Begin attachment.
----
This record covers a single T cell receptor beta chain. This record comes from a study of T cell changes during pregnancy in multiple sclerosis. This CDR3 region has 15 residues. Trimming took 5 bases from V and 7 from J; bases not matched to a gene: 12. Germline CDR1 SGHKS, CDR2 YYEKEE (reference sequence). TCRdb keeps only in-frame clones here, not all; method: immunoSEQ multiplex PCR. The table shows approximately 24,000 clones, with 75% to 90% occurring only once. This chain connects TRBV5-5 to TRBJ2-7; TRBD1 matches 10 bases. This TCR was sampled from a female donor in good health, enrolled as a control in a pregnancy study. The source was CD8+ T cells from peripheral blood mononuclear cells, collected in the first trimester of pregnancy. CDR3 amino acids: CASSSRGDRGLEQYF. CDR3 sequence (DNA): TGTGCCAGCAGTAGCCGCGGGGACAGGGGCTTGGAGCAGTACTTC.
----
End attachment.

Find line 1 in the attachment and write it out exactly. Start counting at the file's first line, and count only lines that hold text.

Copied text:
This record covers a single T cell receptor beta chain. This record comes from a study of T cell changes during pregnancy in multiple sclerosis. This CDR3 region has 15 residues. Trimming took 5 bases from V and 7 from J; bases not matched to a gene: 12. Germline CDR1 SGHKS, CDR2 YYEKEE (reference sequence). TCRdb keeps only in-frame clones here, not all; method: immunoSEQ multiplex PCR. The table shows approximately 24,000 clones, with 75% to 90% occurring only once. This chain connects TRBV5-5 to TRBJ2-7; TRBD1 matches 10 bases. This TCR was sampled from a female donor in good health, enrolled as a control in a pregnancy study. The source was CD8+ T cells from peripheral blood mononuclear cells, collected in the first trimester of pregnancy. CDR3 amino acids: CASSSRGDRGLEQYF. CDR3 sequence (DNA): TGTGCCAGCAGTAGCCGCGGGGACAGGGGCTTGGAGCAGTACTTC.